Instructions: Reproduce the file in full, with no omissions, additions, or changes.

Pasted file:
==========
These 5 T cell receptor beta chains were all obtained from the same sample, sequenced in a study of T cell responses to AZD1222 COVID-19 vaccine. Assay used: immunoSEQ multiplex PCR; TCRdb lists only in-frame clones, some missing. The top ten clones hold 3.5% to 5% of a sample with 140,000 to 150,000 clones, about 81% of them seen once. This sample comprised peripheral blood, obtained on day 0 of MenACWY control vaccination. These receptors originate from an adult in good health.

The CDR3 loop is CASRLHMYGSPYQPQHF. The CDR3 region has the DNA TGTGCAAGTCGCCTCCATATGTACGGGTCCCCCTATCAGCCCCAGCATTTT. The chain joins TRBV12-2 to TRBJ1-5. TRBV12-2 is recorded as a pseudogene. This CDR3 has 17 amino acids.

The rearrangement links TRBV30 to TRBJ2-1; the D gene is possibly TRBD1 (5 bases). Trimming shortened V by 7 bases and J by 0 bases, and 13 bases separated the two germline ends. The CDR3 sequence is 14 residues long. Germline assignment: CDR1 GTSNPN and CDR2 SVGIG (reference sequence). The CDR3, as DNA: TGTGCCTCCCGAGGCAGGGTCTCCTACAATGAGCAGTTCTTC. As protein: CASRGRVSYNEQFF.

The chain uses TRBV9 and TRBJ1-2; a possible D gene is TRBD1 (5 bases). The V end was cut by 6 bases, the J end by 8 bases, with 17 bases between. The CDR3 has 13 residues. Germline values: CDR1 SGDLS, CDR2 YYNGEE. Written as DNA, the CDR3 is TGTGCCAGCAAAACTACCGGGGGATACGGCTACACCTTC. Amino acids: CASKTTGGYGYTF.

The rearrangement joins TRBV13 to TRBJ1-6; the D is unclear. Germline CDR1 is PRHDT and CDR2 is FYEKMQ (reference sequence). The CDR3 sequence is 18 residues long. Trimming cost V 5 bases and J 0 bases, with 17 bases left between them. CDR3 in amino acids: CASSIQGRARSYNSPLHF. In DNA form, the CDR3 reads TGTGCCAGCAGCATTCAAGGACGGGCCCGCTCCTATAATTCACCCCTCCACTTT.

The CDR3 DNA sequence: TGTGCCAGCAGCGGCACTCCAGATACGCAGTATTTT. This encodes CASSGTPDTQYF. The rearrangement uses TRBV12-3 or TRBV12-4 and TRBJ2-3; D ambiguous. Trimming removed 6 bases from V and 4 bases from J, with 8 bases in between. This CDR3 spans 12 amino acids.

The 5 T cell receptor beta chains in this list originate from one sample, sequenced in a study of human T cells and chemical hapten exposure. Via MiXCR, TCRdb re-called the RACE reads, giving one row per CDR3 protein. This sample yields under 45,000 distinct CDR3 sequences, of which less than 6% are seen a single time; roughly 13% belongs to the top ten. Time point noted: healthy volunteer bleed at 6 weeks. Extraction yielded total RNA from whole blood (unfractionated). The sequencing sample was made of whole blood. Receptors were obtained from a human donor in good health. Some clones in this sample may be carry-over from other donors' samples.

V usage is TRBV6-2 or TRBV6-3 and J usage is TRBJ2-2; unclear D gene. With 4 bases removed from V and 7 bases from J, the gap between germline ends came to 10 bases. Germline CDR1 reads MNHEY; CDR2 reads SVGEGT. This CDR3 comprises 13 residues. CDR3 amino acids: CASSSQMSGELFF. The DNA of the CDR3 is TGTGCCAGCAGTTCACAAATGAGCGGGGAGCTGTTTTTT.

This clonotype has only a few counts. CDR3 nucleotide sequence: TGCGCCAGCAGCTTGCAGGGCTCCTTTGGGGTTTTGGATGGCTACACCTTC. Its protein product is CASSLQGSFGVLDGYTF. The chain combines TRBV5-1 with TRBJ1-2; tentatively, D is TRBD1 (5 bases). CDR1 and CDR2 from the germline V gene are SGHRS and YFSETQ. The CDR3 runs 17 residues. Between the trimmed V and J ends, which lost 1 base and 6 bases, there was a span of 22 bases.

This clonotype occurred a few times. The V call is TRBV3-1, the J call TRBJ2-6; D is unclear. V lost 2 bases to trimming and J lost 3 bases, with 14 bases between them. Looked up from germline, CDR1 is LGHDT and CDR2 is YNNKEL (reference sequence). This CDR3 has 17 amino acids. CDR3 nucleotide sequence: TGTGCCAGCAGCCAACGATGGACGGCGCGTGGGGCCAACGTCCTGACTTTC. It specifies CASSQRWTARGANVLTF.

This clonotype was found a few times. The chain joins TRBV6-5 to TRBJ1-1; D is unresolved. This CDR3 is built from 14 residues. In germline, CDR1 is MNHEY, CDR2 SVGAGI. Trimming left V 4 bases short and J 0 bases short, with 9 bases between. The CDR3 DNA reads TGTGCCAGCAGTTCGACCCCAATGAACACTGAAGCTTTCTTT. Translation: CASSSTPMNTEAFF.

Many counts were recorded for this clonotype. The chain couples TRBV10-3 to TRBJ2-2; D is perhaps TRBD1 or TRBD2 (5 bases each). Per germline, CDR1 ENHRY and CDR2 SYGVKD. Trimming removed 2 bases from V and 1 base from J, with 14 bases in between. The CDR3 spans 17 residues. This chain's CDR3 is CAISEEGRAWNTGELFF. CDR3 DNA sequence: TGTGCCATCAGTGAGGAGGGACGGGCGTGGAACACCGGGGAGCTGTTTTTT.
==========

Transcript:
These 5 T cell receptor beta chains were all obtained from the same sample, sequenced in a study of T cell responses to AZD1222 COVID-19 vaccine. Assay used: immunoSEQ multiplex PCR; TCRdb lists only in-frame clones, some missing. The top ten clones hold 3.5% to 5% of a sample with 140,000 to 150,000 clones, about 81% of them seen once. This sample comprised peripheral blood, obtained on day 0 of MenACWY control vaccination. These receptors originate from an adult in good health.

The CDR3 loop is CASRLHMYGSPYQPQHF. The CDR3 region has the DNA TGTGCAAGTCGCCTCCATATGTACGGGTCCCCCTATCAGCCCCAGCATTTT. The chain joins TRBV12-2 to TRBJ1-5. TRBV12-2 is recorded as a pseudogene. This CDR3 has 17 amino acids.

The rearrangement links TRBV30 to TRBJ2-1; the D gene is possibly TRBD1 (5 bases). Trimming shortened V by 7 bases and J by 0 bases, and 13 bases separated the two germline ends. The CDR3 sequence is 14 residues long. Germline assignment: CDR1 GTSNPN and CDR2 SVGIG (reference sequence). The CDR3, as DNA: TGTGCCTCCCGAGGCAGGGTCTCCTACAATGAGCAGTTCTTC. As protein: CASRGRVSYNEQFF.

The chain uses TRBV9 and TRBJ1-2; a possible D gene is TRBD1 (5 bases). The V end was cut by 6 bases, the J end by 8 bases, with 17 bases between. The CDR3 has 13 residues. Germline values: CDR1 SGDLS, CDR2 YYNGEE. Written as DNA, the CDR3 is TGTGCCAGCAAAACTACCGGGGGATACGGCTACACCTTC. Amino acids: CASKTTGGYGYTF.

The rearrangement joins TRBV13 to TRBJ1-6; the D is unclear. Germline CDR1 is PRHDT and CDR2 is FYEKMQ (reference sequence). The CDR3 sequence is 18 residues long. Trimming cost V 5 bases and J 0 bases, with 17 bases left between them. CDR3 in amino acids: CASSIQGRARSYNSPLHF. In DNA form, the CDR3 reads TGTGCCAGCAGCATTCAAGGACGGGCCCGCTCCTATAATTCACCCCTCCACTTT.

The CDR3 DNA sequence: TGTGCCAGCAGCGGCACTCCAGATACGCAGTATTTT. This encodes CASSGTPDTQYF. The rearrangement uses TRBV12-3 or TRBV12-4 and TRBJ2-3; D ambiguous. Trimming removed 6 bases from V and 4 bases from J, with 8 bases in between. This CDR3 spans 12 amino acids.

The 5 T cell receptor beta chains in this list originate from one sample, sequenced in a study of human T cells and chemical hapten exposure. Via MiXCR, TCRdb re-called the RACE reads, giving one row per CDR3 protein. This sample yields under 45,000 distinct CDR3 sequences, of which less than 6% are seen a single time; roughly 13% belongs to the top ten. Time point noted: healthy volunteer bleed at 6 weeks. Extraction yielded total RNA from whole blood (unfractionated). The sequencing sample was made of whole blood. Receptors were obtained from a human donor in good health. Some clones in this sample may be carry-over from other donors' samples.

V usage is TRBV6-2 or TRBV6-3 and J usage is TRBJ2-2; unclear D gene. With 4 bases removed from V and 7 bases from J, the gap between germline ends came to 10 bases. Germline CDR1 reads MNHEY; CDR2 reads SVGEGT. This CDR3 comprises 13 residues. CDR3 amino acids: CASSSQMSGELFF. The DNA of the CDR3 is TGTGCCAGCAGTTCACAAATGAGCGGGGAGCTGTTTTTT.

This clonotype has only a few counts. CDR3 nucleotide sequence: TGCGCCAGCAGCTTGCAGGGCTCCTTTGGGGTTTTGGATGGCTACACCTTC. Its protein product is CASSLQGSFGVLDGYTF. The chain combines TRBV5-1 with TRBJ1-2; tentatively, D is TRBD1 (5 bases). CDR1 and CDR2 from the germline V gene are SGHRS and YFSETQ. The CDR3 runs 17 residues. Between the trimmed V and J ends, which lost 1 base and 6 bases, there was a span of 22 bases.

This clonotype occurred a few times. The V call is TRBV3-1, the J call TRBJ2-6; D is unclear. V lost 2 bases to trimming and J lost 3 bases, with 14 bases between them. Looked up from germline, CDR1 is LGHDT and CDR2 is YNNKEL (reference sequence). This CDR3 has 17 amino acids. CDR3 nucleotide sequence: TGTGCCAGCAGCCAACGATGGACGGCGCGTGGGGCCAACGTCCTGACTTTC. It specifies CASSQRWTARGANVLTF.

This clonotype was found a few times. The chain joins TRBV6-5 to TRBJ1-1; D is unresolved. This CDR3 is built from 14 residues. In germline, CDR1 is MNHEY, CDR2 SVGAGI. Trimming left V 4 bases short and J 0 bases short, with 9 bases between. The CDR3 DNA reads TGTGCCAGCAGTTCGACCCCAATGAACACTGAAGCTTTCTTT. Translation: CASSSTPMNTEAFF.

Many counts were recorded for this clonotype. The chain couples TRBV10-3 to TRBJ2-2; D is perhaps TRBD1 or TRBD2 (5 bases each). Per germline, CDR1 ENHRY and CDR2 SYGVKD. Trimming removed 2 bases from V and 1 base from J, with 14 bases in between. The CDR3 spans 17 residues. This chain's CDR3 is CAISEEGRAWNTGELFF. CDR3 DNA sequence: TGTGCCATCAGTGAGGAGGGACGGGCGTGGAACACCGGGGAGCTGTTTTTT.